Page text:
I will be posting an article in the future that shares some of my “power” ideas on keeping your radio rig up and running plus what my 897 “go kit” looks like along with a list of its contents.  Look for it!

 

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No reproduction or other use of this content without expressed written permission from AHTrimble.com
See Content Use Policy for more information.

Yaesu FT-897D Ham Radio – Part #1

Yaesu FT-897D Yaesu has been putting out high quality products for a very long time.  The FT-897R is no exception. This was the HF radio I purchased and I am extremely glad I did. It meets or exceeds every expectation I have for a quality HF rig, then it throws in an added bonus – UHF/VHF.

I will go through my standard outline of reviewing this radio based on its designated mission and requirements.  But before I move on I want to tell you the best feature of this HF rig – it also handles my favorite bands 2m & 70cm as well!  The 6m band coverage is built-in as well.  Way more bang for the buck than I imagined.  Let’s get started on the rest of the info…

 

Mission –Yaesu FT-897D with LDG AT-897 auto-tuner

Provide reliable clear communications over the HF Ham frequency band for both disaster and ”grid-down” situations in the field or function as a base station.

Requirements & Limitations –
  1. Must be able to access all HF (High Frequency) band frequencies.
  2. Must be a sturdy radio fully capable of hard field use.
  3. Must be 12vDC compatible.
  4. Must be easy to computer program.
  5. Must have headset jack.
  6. Should have internal batteries
The Good & Less Good
  1. Absolutely great to have the added bonus of 6m, 2m, and 70cm bands in the 897!!  This unit is the ultimate “grid-down” radio.Yaesu FT-897D dual antenna hook-up.
  2. You can hook up two antennas to this unit.  One for the UHF/VHF bands, the other is for HF & 6m bands.  Really a sweet option if you are going for an “all-in-one” radio.
  3. Mic is a mini-remote control unit for the radio.  It can step through the menus just like using the front panel.
  4. Very solid and reliable.
  5. Easy to program via the RT Systems programming software.
  6. Read the manual and use on-line resources to understand the full capability and operation of this radio.
  7. Use an automatic tuner and this radio rocks!
There are some minor, very minor, drawbacks:
  1. I have heard of, but not experienced, some minor RF interference on the mic from being too close to an antenna.  My antenna is nowhere near my mic so I have not had this problem.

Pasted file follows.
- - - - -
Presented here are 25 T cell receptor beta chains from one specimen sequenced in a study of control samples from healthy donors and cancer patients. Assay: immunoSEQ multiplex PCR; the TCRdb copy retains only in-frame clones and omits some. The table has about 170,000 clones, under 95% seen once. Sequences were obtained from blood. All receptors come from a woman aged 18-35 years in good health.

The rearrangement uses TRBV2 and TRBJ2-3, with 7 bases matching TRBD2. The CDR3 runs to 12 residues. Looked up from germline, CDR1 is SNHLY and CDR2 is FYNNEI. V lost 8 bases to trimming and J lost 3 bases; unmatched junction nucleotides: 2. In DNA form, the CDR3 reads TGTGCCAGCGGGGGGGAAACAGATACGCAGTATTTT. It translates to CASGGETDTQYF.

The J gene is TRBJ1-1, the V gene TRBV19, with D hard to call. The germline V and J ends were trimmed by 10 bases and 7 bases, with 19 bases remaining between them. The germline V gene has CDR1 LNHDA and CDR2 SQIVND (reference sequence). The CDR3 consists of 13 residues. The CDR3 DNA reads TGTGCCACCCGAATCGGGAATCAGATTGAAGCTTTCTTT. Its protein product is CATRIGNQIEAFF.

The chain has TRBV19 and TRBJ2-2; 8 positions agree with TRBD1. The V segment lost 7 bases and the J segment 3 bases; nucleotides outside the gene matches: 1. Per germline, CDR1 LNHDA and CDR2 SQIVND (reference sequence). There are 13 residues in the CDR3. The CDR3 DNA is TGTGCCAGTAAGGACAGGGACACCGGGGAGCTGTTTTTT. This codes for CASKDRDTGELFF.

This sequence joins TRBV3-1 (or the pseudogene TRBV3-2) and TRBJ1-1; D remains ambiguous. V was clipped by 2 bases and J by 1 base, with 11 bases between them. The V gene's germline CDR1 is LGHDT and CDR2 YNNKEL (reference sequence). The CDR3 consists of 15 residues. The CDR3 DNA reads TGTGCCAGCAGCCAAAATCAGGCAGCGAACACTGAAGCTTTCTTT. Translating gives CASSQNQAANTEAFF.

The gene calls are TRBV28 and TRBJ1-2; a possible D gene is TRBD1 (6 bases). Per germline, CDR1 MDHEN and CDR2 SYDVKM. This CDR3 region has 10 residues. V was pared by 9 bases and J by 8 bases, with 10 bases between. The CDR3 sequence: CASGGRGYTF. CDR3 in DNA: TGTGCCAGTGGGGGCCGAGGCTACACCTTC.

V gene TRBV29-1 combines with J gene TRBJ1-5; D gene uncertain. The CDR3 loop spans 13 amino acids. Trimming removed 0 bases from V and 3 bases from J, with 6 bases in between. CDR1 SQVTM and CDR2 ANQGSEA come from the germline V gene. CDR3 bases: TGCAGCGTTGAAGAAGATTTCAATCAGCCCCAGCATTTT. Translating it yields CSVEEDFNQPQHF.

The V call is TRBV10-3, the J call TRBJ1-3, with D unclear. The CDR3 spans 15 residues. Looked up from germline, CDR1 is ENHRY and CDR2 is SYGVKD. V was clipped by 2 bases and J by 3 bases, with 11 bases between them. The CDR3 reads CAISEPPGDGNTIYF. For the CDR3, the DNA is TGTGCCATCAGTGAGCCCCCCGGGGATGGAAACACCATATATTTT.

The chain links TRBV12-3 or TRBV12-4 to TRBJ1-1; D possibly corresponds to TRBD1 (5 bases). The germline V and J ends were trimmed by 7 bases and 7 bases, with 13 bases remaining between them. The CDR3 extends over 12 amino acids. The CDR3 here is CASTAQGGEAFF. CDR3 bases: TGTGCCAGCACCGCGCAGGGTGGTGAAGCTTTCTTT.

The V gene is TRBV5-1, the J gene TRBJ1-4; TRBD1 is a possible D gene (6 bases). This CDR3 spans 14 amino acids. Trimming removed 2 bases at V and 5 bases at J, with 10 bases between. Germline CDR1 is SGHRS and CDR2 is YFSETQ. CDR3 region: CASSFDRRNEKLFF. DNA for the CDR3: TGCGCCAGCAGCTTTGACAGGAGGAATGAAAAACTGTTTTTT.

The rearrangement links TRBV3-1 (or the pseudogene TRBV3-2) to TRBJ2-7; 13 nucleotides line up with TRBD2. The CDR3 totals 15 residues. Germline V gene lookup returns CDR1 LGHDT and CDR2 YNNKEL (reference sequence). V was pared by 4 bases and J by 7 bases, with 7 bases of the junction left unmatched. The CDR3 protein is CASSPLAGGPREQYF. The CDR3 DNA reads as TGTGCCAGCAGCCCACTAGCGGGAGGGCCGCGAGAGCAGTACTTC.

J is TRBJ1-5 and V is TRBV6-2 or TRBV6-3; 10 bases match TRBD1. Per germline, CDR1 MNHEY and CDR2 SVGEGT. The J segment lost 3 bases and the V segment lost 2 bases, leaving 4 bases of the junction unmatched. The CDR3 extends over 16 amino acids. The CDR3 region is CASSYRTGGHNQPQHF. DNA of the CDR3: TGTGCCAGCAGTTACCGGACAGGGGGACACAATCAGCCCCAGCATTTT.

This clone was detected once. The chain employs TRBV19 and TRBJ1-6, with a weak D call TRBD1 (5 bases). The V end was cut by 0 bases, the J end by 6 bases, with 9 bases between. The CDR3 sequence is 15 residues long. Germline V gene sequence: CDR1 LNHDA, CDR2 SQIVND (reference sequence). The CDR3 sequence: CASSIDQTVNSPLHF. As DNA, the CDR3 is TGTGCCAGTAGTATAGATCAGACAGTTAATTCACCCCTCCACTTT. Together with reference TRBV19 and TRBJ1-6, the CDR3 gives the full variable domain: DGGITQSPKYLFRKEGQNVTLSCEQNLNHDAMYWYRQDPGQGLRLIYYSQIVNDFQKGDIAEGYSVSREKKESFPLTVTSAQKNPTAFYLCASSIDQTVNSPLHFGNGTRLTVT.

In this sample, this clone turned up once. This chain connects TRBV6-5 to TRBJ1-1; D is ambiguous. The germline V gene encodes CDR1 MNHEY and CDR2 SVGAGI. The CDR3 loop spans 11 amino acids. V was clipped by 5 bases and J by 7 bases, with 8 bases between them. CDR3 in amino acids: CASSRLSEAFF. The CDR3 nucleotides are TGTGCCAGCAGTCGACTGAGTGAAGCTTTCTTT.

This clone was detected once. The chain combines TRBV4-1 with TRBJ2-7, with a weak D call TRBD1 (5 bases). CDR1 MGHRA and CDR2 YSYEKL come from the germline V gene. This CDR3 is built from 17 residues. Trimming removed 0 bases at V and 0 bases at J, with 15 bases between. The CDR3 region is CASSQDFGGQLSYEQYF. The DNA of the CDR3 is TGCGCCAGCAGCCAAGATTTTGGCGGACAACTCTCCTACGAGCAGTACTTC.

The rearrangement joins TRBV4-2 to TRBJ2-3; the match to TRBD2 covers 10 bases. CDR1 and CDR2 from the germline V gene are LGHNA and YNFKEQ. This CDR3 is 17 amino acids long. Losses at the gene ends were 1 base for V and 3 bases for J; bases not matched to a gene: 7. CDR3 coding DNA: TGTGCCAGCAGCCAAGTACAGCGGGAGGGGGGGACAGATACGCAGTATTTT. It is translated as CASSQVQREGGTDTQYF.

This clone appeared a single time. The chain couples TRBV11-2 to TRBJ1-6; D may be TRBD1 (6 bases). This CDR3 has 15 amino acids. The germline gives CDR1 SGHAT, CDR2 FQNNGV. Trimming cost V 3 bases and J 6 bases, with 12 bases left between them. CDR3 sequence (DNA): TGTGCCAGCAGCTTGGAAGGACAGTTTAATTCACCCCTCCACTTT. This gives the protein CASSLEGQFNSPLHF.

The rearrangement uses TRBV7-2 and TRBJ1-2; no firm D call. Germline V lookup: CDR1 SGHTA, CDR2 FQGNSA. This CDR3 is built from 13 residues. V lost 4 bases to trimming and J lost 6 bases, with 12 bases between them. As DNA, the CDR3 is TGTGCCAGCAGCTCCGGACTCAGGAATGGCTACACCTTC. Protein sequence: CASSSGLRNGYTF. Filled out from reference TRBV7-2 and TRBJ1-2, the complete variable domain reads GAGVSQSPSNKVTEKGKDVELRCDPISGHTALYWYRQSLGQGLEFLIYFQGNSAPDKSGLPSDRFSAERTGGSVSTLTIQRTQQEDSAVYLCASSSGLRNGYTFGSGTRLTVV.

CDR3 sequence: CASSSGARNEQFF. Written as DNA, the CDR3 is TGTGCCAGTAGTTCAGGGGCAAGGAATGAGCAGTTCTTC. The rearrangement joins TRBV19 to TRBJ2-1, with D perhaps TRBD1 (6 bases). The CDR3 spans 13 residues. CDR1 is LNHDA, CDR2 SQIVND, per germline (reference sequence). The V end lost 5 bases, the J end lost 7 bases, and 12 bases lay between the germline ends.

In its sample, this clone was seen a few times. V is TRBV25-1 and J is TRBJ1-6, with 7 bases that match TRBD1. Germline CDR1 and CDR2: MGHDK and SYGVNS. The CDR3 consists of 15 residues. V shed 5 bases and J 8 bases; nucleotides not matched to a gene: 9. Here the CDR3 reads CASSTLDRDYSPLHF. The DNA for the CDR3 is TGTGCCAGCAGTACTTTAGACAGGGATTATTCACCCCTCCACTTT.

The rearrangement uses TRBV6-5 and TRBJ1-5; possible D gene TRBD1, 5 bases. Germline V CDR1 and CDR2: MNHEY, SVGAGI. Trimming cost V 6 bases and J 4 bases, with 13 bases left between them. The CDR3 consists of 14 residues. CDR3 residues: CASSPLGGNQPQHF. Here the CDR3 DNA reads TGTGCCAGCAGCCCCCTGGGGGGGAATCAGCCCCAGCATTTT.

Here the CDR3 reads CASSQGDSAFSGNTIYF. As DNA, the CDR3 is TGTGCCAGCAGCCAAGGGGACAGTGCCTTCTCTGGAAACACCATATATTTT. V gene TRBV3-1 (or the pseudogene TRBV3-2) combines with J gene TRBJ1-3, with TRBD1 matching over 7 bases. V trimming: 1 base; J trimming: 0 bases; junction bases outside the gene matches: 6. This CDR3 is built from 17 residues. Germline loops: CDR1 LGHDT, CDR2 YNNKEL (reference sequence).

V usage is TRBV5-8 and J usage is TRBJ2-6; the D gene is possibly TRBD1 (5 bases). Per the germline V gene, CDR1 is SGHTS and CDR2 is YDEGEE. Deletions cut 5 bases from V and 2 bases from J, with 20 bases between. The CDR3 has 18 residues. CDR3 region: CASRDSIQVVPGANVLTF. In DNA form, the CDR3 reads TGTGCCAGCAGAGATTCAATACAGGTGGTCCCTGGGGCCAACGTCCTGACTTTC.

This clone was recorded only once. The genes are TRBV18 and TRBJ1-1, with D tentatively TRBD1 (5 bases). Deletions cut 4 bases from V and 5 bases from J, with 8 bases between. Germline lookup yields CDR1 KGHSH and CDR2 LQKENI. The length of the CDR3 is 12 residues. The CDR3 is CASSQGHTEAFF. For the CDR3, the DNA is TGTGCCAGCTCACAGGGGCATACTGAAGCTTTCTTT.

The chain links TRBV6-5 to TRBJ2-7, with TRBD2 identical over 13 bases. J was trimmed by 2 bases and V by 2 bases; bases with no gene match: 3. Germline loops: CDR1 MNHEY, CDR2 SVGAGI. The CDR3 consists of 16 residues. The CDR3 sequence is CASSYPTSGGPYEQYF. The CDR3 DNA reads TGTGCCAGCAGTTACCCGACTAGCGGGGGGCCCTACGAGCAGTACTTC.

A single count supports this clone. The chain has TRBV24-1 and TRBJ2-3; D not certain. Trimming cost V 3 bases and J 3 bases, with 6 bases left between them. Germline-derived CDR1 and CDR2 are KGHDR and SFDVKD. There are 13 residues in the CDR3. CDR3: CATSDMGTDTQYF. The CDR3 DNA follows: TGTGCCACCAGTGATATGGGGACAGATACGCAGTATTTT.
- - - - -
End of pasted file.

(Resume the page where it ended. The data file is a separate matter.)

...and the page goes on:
2. The manual doesn’t cover everything this radio is capable of.  Use on-line resources for additional information.
  3. If HF is crowded and busy, the radio is not the best out there.  But it doesn’t cost $5000 either.
  4. The internal speaker is adequate but not the best quality.  Use an external speaker or headset for high-quality listening.
The Details –Yaesu FT-897D in the field

The FT-897D is a rugged, innovative, multi-band, multi-mode portable transceiver for the amateur radio MF/HF/VHF/UHF bands. Providing coverage of the 160-10 meter bands plus the 6m, 2m, and 70cm bands, the FT-897 includes operation on the SSB, CW, AM, FM, and Digital modes, and it’s capable of 20-Watt portable operation using internal batteries, or up to 100 Watts when using an external 13.8-volt DC power source (standard 12vDC operation).

The new FT-897″D” version includes coverage of the U.S. 60-meter (5 MHz) band, along with the 0.5 ppm TCXO Unit, at no additional charge. The coverage is HF 160 to 10 meters (including 60 meters) plus 50/144/430 MHz VHF/UHF. Receive coverage is:  0.1-56, 76-108, 118-164 and 420-470 MHz.

  • TX Frequency Coverage: 160-10 Meters, 50 MHz, 144 MHz, 430-450 MHz, plus Alaska Emergency Chan. (5167.5 kHz).
  • RX Frequency Coverage: 100 kHz-56 MHz; 76-154 MHz; 420 – 470 MHz. (Exact frequency range may be slightly different)
  • Power Output: 100 watts HF-6M, 50 watts 2 M, 20 watts 70 cm. (20 watts on battery)
  • Operating Modes: USB, LSB, CW, AM, FM, W-FM, Digital (AFSK), Packet (1200/9600 FM).
  • Digital Modes: RTTY, PSK31-U, PSK31-L, and User defined USB/LSB (SSTV, Pactor, etc.).
  • S. Weather Band reception.
  • Built-in 3-Message Memory Keyer.
  • Multi-Color LCD Multi-function Display.
  • Bar-Graph Metering of Power Output, ALC, SWR, Modulation.